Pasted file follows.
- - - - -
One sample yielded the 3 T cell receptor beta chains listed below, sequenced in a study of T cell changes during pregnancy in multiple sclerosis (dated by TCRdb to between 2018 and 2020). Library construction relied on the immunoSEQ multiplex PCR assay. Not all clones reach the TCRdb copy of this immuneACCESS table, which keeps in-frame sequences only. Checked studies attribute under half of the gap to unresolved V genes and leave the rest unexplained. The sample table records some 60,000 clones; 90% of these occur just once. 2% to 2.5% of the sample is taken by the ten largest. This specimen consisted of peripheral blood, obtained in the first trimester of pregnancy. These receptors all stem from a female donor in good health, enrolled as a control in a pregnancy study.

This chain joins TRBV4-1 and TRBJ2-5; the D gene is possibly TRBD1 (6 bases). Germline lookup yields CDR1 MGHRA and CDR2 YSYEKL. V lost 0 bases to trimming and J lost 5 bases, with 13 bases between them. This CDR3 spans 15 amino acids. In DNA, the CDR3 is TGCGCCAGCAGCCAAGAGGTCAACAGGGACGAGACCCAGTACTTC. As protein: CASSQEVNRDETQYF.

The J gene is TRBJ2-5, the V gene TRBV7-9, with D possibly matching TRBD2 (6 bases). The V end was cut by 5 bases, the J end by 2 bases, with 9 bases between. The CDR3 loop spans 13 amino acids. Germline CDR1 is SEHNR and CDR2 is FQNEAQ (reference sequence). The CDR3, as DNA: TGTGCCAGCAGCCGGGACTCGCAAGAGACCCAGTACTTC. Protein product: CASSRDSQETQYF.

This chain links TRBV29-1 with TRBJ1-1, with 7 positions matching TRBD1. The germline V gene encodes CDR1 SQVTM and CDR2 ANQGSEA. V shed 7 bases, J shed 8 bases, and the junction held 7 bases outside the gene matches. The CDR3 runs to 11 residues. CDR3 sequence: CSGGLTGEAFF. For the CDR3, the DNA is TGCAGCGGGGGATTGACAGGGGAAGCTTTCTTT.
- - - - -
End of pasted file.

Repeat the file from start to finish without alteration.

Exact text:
One sample yielded the 3 T cell receptor beta chains listed below, sequenced in a study of T cell changes during pregnancy in multiple sclerosis (dated by TCRdb to between 2018 and 2020). Library construction relied on the immunoSEQ multiplex PCR assay. Not all clones reach the TCRdb copy of this immuneACCESS table, which keeps in-frame sequences only. Checked studies attribute under half of the gap to unresolved V genes and leave the rest unexplained. The sample table records some 60,000 clones; 90% of these occur just once. 2% to 2.5% of the sample is taken by the ten largest. This specimen consisted of peripheral blood, obtained in the first trimester of pregnancy. These receptors all stem from a female donor in good health, enrolled as a control in a pregnancy study.

This chain joins TRBV4-1 and TRBJ2-5; the D gene is possibly TRBD1 (6 bases). Germline lookup yields CDR1 MGHRA and CDR2 YSYEKL. V lost 0 bases to trimming and J lost 5 bases, with 13 bases between them. This CDR3 spans 15 amino acids. In DNA, the CDR3 is TGCGCCAGCAGCCAAGAGGTCAACAGGGACGAGACCCAGTACTTC. As protein: CASSQEVNRDETQYF.

The J gene is TRBJ2-5, the V gene TRBV7-9, with D possibly matching TRBD2 (6 bases). The V end was cut by 5 bases, the J end by 2 bases, with 9 bases between. The CDR3 loop spans 13 amino acids. Germline CDR1 is SEHNR and CDR2 is FQNEAQ (reference sequence). The CDR3, as DNA: TGTGCCAGCAGCCGGGACTCGCAAGAGACCCAGTACTTC. Protein product: CASSRDSQETQYF.

This chain links TRBV29-1 with TRBJ1-1, with 7 positions matching TRBD1. The germline V gene encodes CDR1 SQVTM and CDR2 ANQGSEA. V shed 7 bases, J shed 8 bases, and the junction held 7 bases outside the gene matches. The CDR3 runs to 11 residues. CDR3 sequence: CSGGLTGEAFF. For the CDR3, the DNA is TGCAGCGGGGGATTGACAGGGGAAGCTTTCTTT.